essay1 - Sara Levine Humanities Core 1-22-08 Ben Bishop...

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Sara Levine Humanities Core 1-22-08 Ben Bishop Bringing Shakespeare to Modern Oxford Changing a play’s staging allows you to change the entire meaning of the play. The director can keep the same words but twist the meanings and completely change the original production of the play. A Midsummer Night’s Dream by William Shakespeare can be interpreted many different ways, which emphasizes the different themes hidden inside the text. I have staged Act one Scene two or the “rude mechanicals” in modern Oxford, England and eight to nine year old boys that live on the university campus play the actors. This staging helps bring out the theme of making that Shakespeare has included in his text. The text from the scene that I took is from line 8 to line 74 of Act one Scene two. The scene will start out with the six characters, which are six boys that live on the campus of the University of Oxford, running through the garden of Magdalen College towards a fort that they have constructed; they call it Quince’s house because it was his idea to construct the fort. The occupations of the workers in A Midsummer Night’s Dream have been turned into the nicknames that the boys call each according to something that they are good at. Quince the Carpenter is skilled in building railroad tracks, and he is always putting together his little sisters dollhouses. Snug the Joiner has the amazing ability to construct massive Lego towers. Bottom the Weaver who is the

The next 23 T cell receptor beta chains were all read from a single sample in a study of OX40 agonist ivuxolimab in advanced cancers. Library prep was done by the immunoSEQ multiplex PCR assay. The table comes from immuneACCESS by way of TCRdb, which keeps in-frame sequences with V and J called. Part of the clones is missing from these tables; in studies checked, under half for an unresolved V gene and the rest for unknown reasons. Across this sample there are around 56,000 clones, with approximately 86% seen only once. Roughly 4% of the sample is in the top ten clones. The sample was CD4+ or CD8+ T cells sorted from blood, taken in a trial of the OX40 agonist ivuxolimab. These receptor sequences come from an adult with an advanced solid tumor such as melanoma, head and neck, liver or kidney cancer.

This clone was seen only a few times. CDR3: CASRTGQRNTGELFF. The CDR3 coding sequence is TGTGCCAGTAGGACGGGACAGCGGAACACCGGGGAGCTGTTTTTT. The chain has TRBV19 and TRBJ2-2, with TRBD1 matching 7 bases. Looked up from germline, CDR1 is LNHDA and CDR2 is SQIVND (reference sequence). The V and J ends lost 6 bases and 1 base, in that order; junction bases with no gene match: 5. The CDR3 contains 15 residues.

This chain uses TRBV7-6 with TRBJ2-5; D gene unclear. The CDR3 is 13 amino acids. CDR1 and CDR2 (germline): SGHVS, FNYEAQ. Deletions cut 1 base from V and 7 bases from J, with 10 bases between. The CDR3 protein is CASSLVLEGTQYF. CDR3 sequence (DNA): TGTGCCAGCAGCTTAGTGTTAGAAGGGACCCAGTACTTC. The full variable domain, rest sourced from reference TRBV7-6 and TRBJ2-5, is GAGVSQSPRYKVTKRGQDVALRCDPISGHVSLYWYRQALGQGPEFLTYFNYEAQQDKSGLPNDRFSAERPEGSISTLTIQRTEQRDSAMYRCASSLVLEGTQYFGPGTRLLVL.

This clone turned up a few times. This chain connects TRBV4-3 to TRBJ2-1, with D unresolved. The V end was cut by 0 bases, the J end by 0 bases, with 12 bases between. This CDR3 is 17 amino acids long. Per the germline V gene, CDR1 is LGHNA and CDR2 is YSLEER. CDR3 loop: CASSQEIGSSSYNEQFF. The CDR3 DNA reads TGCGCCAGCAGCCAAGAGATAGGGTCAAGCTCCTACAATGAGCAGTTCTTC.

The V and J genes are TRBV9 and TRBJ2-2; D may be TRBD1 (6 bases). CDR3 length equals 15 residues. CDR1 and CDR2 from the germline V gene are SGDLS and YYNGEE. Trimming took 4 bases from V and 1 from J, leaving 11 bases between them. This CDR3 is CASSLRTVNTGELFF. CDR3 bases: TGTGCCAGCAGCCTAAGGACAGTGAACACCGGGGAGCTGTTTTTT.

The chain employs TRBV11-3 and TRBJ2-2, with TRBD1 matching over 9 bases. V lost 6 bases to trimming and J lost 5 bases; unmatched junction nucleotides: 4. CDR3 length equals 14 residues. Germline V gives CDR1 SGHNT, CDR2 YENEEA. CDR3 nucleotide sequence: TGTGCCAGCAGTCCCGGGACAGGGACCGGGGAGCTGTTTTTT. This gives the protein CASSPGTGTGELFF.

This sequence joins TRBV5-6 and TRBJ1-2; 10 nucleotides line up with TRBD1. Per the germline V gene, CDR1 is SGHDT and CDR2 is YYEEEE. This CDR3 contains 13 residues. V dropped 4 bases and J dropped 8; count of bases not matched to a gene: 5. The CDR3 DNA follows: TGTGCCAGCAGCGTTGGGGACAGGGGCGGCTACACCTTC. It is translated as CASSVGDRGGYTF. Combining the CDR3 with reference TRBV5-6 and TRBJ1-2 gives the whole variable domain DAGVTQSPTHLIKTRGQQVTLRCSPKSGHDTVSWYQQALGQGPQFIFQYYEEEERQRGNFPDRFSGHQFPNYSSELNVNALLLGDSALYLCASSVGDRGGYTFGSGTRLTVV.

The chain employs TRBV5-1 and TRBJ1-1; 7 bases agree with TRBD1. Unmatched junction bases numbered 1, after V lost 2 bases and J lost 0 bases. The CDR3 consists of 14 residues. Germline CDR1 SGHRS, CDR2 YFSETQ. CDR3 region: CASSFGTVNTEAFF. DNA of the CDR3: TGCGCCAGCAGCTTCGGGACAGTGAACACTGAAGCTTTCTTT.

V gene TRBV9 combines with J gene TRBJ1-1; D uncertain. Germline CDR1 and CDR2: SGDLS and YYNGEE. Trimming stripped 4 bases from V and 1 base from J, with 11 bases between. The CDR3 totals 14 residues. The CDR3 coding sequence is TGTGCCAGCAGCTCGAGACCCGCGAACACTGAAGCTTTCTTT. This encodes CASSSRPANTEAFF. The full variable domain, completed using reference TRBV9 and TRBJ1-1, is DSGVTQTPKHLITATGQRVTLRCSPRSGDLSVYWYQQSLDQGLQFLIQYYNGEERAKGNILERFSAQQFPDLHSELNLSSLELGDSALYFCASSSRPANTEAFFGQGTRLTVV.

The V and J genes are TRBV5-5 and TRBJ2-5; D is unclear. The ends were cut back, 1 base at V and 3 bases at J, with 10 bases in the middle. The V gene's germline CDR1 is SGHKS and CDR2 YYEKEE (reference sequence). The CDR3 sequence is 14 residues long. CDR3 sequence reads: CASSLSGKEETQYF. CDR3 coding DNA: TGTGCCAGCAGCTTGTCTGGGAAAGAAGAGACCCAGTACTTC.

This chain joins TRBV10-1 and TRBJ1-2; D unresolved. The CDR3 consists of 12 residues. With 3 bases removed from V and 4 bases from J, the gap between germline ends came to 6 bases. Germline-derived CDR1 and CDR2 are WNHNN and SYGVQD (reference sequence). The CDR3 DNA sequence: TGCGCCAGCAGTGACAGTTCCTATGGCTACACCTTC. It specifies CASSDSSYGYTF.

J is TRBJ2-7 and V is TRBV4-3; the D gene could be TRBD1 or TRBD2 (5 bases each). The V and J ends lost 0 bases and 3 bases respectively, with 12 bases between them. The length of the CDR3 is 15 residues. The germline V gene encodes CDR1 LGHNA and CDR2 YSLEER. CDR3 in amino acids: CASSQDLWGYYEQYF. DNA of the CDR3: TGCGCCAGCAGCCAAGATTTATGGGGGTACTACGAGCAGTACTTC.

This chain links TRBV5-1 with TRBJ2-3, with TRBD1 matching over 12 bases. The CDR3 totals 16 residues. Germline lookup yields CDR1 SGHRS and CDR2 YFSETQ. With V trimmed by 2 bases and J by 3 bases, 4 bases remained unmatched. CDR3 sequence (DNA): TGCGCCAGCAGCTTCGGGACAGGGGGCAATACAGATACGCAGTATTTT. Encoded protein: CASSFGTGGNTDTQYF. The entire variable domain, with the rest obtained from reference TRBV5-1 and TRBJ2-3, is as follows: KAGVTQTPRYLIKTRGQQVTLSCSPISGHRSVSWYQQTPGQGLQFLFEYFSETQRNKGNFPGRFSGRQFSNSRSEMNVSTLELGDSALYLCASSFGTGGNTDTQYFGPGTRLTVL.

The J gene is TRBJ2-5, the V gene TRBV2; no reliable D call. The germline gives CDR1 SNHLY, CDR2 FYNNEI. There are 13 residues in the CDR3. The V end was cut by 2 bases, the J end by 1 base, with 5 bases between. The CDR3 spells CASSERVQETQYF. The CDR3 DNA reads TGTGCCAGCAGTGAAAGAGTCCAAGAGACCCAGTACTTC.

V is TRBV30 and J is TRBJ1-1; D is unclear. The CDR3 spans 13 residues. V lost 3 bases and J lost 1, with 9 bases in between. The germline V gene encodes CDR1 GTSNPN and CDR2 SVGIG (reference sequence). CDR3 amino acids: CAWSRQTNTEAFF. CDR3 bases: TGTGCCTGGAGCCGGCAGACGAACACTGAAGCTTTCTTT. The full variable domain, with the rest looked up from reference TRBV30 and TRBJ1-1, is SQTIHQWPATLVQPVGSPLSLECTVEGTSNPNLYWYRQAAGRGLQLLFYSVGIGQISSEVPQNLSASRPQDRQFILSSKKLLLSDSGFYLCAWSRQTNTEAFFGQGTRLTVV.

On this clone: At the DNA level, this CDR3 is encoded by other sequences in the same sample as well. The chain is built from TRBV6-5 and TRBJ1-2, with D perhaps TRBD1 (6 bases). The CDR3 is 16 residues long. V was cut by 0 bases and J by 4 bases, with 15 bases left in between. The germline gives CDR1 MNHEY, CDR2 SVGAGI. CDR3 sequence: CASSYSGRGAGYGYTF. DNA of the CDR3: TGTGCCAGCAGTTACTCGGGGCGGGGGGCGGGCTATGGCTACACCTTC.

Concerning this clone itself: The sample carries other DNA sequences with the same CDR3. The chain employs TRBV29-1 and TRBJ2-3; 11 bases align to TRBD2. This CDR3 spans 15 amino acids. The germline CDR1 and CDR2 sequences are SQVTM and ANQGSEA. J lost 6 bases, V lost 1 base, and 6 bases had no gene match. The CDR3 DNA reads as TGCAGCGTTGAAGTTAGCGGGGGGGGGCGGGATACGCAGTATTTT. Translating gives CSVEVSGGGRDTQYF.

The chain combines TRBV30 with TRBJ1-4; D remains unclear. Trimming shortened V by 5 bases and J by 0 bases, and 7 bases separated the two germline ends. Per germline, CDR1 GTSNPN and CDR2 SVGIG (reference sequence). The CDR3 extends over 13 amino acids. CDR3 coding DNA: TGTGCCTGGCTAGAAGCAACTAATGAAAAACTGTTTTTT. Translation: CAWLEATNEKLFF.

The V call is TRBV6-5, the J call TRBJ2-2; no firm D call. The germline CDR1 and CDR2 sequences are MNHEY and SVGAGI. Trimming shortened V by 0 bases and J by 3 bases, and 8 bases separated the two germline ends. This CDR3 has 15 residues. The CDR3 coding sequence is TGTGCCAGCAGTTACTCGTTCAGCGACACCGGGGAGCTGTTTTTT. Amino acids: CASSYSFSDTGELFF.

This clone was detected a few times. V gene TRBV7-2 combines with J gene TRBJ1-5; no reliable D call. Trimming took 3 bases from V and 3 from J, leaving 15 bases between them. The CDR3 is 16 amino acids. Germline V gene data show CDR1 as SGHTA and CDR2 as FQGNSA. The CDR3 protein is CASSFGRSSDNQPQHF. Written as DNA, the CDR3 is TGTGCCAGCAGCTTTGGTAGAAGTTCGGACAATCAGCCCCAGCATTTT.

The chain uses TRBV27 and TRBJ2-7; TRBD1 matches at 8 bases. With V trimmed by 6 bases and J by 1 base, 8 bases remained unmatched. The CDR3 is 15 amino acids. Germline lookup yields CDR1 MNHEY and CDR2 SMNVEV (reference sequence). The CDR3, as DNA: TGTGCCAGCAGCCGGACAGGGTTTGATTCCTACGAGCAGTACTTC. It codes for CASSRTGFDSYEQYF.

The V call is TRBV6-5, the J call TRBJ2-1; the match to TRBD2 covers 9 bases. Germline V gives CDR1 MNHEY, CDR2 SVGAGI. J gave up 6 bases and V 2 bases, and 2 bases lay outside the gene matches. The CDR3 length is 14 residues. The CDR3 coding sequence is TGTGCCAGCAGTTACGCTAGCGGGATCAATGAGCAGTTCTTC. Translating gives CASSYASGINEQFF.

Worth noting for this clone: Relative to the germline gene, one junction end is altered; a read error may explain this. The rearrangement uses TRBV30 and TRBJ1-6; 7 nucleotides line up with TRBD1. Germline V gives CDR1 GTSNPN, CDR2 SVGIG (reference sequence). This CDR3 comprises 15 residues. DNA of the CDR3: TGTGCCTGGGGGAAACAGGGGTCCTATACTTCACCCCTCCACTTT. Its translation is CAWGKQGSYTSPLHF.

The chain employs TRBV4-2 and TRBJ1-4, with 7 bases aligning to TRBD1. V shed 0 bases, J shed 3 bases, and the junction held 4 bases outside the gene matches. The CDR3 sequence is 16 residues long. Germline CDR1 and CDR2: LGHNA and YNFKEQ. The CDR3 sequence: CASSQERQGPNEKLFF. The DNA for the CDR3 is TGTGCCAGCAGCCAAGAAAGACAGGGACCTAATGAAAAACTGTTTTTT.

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leader of the group has the ability to weave in between people and get to the front of a crowd. Flute the Bellows Mender has an extremely loud voice and can get people’s attention very easily by raising his voice. Snout the Tinker is the most naughty out of all the children and therefore they call him the tinker. Starveling the Tailor loves to throw rocks at birds and tries to hit them and since tailor is another word for hunting birds they
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essay1 - Sara Levine Humanities Core 1-22-08 Ben Bishop...

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